Grandmas help girls live longer

Granddaughters who live with their paternal grandmothers are likely to live longer, says a new UK study. However, in case of grandsons, the presence of a gran is not a good idea.
According to the research from Cambridge University, the survival rate of a granddaughter living in the same house as her paternal grandmother is higher than if she were just living with her immediate family.
To reach the conclusion, Molly Fox of Cambridge University and her colleagues analysed the birth and death records of seven populations in Asia, North America, Europe and Africa who had lived in different periods going back to the 17th century.
In the study, they looked at infant mortality in the first three years of life and found that it differed depending on whether paternal or maternal grandmothers were present in a grandchild’s early life.
“The presence of a paternal grandmother in all seven of the populations had a harmful effect on grandsons because her presence was linked with an increase in mortality,” Molly said.

Veggies protect against diabetes

Mums-to-be who eat vegetables every day seem to have children who are less likely to develop Type 1 diabetes, claims a new study.
The study from the Sahlgrenska Academy was performed in collaboration with Linköping University, which is conducting a population study called ABIS (All Babies in Southeast Sweden).
“This is the first study to show a link between vegetable intake during pregnancy and the risk of the child subsequently developing Type 1 diabetes, but more studies of various kinds will be needed before we can say anything definitive,” says researcher Hilde Brekke.

Cook breakfast automatically!

It’s straight from a science fiction movie — a gadget which prepares breakfast automatically, including an omelette, toast, freshly squeezed orange juice and even a cup of hot coffee.
Yes, scientists, led by design teacher 26-year-old Yuri Suzuki who worked at the Royal College of Art in London, have come up with the 15-metre-long fully automated breakfast machine for those who are too lazy to cook their own meals.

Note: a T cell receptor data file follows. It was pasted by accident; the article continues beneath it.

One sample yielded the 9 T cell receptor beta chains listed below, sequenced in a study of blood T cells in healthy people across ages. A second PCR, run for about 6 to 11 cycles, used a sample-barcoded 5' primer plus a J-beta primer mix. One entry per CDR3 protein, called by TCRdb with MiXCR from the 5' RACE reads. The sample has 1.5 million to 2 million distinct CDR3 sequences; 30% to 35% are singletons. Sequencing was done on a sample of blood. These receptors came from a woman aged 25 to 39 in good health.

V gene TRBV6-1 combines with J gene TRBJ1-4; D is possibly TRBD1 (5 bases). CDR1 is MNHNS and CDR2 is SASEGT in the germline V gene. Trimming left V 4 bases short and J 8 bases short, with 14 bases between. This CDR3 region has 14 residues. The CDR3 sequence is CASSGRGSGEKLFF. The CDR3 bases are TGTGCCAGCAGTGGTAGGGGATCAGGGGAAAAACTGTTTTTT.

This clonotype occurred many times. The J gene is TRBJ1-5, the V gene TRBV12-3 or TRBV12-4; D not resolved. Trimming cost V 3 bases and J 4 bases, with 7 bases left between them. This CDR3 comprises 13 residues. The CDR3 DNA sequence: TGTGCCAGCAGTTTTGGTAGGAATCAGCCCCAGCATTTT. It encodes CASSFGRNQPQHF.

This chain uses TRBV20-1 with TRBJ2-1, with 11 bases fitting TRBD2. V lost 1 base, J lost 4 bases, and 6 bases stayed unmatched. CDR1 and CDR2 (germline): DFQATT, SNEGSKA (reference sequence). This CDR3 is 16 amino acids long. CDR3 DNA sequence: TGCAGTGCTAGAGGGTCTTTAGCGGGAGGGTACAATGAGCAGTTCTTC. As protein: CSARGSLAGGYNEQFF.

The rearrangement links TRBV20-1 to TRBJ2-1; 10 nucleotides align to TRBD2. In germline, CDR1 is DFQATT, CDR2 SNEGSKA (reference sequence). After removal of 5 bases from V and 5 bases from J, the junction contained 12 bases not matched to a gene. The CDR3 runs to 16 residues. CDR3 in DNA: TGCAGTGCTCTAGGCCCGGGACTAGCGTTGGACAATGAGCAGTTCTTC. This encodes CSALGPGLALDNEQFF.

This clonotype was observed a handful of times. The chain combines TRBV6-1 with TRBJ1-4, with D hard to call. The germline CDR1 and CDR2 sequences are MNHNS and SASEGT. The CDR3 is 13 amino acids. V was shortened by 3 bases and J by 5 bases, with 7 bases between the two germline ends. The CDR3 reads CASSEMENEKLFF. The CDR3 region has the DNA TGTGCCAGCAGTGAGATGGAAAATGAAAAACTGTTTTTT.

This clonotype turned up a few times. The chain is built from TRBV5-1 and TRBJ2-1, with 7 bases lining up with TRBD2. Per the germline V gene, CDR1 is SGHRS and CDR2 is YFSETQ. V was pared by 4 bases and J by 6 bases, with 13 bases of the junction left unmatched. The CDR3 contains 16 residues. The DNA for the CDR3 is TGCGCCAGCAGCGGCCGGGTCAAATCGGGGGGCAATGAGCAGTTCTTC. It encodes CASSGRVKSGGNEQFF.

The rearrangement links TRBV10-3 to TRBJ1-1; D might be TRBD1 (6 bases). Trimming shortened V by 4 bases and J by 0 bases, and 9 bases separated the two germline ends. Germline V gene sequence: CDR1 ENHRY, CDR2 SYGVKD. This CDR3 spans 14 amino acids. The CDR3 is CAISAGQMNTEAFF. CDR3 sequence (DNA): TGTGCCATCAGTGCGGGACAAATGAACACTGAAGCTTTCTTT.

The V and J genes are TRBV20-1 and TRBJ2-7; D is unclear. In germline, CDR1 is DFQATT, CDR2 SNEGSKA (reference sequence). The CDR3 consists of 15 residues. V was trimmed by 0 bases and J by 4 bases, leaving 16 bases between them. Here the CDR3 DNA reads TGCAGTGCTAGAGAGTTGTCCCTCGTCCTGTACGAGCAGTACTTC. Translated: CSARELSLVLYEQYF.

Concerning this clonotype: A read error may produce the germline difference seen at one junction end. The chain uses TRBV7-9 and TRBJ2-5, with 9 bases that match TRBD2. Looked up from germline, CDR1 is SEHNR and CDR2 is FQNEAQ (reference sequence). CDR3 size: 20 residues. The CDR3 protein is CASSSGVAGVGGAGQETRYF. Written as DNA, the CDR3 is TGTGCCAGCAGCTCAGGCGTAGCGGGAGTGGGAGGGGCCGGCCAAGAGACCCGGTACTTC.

The device cooks up omelettes from scratch before toasting bread, which it can butter and add jam to — depending on taste. And of course the early morning pick-me up of coffee is also available at no extra effort as well as fresh orange juice.
In fact, the gadget was made in Platform 21 exhibition centre in Amsterdam and the project saw scores of helpers and other designers contribute.

Leg pain, marker for heart disease

Researchers at the University of Alberta have found that the nagging pain in the legs while walking is a strong marker for heart disease and stroke.
Hence, they’re urging people over the age of 40 to get a simple test for peripheral artery disease (PAD).
“PAD is a serious heart disease. It’s a strong marker for heart disease and stroke,” said Ross Tsuyuki.
The diagnostic test consists of measuring blood pressure in the leg as well as in the arm, then comparing the two. If blood pressure in the leg is 90 per cent or less than in the arm, a person likely has PAD.
PAD is caused by narrowing of the arteries that supply blood to the legs, and it’s usually a strong indication that similar problems are occurring in the arteries of the heart and brain.